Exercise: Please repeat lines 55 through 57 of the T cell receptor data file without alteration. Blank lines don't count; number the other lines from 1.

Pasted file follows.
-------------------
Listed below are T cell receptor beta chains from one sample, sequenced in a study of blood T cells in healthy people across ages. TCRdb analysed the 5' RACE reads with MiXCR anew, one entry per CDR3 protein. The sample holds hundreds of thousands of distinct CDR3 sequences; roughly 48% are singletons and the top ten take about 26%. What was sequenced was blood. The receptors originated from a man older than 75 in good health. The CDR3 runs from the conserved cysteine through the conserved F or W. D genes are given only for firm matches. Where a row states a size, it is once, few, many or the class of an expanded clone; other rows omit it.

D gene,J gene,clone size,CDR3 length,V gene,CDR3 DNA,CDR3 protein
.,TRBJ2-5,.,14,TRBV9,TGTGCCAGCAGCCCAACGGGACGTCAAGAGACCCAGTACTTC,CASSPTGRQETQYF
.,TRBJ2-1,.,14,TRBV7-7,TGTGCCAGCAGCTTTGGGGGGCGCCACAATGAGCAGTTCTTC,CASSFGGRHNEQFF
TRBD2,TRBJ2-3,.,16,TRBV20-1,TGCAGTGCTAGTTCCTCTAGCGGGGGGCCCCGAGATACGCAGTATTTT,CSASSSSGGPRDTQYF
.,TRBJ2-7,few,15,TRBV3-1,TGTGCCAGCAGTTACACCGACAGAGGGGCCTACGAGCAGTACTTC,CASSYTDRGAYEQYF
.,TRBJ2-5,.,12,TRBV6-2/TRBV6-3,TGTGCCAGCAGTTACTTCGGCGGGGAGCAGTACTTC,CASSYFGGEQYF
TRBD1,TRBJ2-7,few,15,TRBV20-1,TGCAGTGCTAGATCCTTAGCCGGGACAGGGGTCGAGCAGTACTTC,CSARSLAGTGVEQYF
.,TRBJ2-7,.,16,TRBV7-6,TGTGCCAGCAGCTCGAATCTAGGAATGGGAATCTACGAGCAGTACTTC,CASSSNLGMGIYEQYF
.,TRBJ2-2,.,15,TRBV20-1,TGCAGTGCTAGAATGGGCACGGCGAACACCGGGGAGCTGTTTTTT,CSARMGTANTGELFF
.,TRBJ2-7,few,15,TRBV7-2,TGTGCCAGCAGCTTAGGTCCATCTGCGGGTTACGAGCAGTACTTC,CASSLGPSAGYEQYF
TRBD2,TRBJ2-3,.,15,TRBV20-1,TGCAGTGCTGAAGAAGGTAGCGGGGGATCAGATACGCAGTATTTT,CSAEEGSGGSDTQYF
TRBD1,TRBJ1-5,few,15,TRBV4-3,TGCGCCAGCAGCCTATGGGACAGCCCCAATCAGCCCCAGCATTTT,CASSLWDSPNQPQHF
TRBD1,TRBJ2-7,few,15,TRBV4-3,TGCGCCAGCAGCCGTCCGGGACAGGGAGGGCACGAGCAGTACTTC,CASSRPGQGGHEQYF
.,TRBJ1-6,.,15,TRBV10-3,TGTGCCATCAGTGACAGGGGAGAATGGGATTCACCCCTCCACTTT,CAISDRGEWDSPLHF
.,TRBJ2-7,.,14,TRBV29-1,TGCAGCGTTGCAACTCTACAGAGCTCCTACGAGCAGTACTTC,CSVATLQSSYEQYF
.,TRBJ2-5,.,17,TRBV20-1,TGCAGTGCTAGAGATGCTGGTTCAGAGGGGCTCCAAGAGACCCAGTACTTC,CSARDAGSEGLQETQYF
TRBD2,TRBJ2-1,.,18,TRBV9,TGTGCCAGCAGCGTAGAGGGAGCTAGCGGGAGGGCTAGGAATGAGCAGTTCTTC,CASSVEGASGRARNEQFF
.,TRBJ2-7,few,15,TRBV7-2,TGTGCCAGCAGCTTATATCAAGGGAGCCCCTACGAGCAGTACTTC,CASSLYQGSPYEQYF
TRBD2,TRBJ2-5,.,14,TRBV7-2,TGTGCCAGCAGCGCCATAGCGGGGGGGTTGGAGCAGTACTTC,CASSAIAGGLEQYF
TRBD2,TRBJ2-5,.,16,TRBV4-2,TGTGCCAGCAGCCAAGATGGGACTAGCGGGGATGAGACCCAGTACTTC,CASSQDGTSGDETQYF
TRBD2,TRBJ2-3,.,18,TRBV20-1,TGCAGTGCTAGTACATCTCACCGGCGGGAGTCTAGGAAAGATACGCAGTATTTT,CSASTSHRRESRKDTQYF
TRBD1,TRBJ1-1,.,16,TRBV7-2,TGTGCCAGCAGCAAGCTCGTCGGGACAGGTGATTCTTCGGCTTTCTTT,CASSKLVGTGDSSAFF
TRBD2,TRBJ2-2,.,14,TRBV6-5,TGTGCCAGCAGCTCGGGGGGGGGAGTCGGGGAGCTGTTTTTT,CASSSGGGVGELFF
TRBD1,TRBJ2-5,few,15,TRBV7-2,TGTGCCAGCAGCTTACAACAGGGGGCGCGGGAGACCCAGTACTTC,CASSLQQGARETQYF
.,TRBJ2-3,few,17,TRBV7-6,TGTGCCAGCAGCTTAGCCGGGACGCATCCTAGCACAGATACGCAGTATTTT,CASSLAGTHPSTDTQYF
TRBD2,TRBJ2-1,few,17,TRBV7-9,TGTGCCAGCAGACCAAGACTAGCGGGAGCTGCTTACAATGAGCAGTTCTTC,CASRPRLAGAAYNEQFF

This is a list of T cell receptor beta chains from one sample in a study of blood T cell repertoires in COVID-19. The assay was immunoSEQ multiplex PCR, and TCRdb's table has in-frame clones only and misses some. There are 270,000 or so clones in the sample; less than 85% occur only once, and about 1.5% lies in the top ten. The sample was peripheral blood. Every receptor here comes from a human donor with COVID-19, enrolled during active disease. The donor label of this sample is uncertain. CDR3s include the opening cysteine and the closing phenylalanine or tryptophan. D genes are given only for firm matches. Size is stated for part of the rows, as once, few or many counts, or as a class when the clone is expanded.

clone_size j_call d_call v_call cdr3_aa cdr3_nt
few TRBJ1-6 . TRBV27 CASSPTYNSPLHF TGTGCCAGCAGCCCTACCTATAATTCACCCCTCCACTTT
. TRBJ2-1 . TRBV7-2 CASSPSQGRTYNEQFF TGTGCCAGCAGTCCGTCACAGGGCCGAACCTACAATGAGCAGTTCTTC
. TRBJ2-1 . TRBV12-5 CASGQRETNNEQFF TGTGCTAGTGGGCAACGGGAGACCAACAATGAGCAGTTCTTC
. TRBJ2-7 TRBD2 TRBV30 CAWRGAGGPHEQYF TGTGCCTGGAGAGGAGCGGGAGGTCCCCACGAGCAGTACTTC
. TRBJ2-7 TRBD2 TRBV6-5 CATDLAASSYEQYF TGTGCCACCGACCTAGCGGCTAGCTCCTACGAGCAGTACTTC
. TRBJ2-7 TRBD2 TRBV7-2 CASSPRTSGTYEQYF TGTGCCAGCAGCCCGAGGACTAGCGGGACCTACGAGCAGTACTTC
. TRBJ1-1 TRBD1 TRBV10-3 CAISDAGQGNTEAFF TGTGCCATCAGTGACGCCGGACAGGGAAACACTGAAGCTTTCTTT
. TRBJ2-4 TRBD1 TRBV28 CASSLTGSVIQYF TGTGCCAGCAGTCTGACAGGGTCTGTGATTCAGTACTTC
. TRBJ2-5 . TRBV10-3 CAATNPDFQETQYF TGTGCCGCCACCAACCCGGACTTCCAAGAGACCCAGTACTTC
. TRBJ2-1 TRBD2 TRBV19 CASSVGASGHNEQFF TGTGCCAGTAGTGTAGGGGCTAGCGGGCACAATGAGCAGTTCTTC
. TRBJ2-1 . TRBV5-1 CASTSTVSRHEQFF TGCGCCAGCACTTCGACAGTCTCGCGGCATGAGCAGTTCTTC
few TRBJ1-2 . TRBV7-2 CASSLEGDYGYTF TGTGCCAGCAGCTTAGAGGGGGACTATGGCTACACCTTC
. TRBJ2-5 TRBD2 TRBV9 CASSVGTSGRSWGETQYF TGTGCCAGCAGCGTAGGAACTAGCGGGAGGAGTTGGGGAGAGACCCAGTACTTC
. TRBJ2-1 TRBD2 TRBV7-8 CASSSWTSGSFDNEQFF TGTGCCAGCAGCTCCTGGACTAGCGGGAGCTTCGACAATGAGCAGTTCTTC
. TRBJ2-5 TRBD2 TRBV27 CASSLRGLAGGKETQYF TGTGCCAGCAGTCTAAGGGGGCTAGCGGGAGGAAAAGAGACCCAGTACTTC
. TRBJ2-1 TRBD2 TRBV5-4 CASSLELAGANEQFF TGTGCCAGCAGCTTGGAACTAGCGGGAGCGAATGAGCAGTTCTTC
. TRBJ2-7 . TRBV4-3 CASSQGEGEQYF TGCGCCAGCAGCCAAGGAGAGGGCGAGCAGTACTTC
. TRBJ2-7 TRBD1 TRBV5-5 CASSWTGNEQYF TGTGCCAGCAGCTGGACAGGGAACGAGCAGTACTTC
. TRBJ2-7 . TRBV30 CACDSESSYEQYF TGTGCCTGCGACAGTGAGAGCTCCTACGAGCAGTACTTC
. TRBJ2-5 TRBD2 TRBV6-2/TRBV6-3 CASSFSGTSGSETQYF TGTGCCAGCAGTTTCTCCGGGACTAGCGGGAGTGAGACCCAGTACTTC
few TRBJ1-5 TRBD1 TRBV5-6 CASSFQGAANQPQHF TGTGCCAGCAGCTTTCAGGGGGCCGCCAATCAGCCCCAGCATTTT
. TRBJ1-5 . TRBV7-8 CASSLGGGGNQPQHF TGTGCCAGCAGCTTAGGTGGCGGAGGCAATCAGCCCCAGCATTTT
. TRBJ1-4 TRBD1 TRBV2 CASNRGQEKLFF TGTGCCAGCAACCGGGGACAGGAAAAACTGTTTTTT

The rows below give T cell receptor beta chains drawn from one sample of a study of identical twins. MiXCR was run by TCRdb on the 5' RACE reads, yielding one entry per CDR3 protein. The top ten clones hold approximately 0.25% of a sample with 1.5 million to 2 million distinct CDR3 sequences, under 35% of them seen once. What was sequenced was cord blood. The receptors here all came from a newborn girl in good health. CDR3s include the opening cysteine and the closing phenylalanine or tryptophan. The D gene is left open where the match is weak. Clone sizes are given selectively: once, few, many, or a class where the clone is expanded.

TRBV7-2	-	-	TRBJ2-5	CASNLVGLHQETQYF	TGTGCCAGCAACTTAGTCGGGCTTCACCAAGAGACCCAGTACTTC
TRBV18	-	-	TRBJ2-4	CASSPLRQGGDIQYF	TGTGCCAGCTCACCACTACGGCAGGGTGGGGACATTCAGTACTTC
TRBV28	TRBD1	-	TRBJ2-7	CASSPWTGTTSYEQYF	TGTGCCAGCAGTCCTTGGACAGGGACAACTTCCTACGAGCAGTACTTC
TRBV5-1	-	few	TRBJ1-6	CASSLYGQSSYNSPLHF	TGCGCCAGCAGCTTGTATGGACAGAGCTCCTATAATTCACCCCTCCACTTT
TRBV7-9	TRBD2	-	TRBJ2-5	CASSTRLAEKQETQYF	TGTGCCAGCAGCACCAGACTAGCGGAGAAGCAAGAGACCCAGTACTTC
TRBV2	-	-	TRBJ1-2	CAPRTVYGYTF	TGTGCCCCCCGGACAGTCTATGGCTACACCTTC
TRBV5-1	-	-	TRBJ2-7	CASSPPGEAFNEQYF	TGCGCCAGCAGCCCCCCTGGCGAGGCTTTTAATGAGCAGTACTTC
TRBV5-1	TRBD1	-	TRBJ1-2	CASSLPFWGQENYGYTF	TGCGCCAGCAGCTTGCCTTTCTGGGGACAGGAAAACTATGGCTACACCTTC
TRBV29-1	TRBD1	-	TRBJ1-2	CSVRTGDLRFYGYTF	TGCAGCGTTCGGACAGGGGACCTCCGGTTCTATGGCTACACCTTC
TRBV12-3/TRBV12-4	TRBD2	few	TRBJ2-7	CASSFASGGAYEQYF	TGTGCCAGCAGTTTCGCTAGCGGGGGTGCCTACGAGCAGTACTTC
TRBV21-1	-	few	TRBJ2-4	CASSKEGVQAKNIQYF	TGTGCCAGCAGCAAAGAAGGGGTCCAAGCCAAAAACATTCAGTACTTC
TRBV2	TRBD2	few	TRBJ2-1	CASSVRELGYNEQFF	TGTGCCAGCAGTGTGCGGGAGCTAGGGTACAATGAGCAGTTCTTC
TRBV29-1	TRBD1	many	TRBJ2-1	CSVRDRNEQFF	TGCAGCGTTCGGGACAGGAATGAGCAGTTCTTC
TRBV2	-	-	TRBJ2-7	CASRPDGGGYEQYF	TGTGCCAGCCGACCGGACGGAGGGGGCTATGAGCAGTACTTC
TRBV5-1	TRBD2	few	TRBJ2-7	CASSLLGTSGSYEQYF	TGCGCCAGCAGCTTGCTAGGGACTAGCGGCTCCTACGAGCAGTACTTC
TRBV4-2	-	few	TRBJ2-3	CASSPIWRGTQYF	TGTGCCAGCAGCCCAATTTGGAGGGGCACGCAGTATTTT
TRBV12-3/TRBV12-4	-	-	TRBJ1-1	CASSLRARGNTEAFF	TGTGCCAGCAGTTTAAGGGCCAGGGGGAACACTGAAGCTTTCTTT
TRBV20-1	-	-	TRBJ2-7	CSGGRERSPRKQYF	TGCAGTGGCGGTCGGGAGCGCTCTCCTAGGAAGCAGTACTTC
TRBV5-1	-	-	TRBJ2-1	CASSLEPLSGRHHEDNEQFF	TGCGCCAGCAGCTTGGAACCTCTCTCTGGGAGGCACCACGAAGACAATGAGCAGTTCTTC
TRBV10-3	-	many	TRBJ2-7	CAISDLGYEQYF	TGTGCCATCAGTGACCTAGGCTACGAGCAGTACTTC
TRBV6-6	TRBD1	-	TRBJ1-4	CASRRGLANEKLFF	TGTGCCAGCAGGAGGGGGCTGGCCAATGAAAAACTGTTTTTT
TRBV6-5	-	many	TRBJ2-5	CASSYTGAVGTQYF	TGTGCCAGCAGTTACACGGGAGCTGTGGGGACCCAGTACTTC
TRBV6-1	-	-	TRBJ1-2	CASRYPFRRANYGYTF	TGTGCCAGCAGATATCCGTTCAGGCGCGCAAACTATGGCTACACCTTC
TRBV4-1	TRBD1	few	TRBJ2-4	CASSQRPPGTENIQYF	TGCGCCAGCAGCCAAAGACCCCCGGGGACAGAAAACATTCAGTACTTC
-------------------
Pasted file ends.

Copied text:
TRBV18	-	-	TRBJ2-4	CASSPLRQGGDIQYF	TGTGCCAGCTCACCACTACGGCAGGGTGGGGACATTCAGTACTTC
TRBV28	TRBD1	-	TRBJ2-7	CASSPWTGTTSYEQYF	TGTGCCAGCAGTCCTTGGACAGGGACAACTTCCTACGAGCAGTACTTC
TRBV5-1	-	few	TRBJ1-6	CASSLYGQSSYNSPLHF	TGCGCCAGCAGCTTGTATGGACAGAGCTCCTATAATTCACCCCTCCACTTT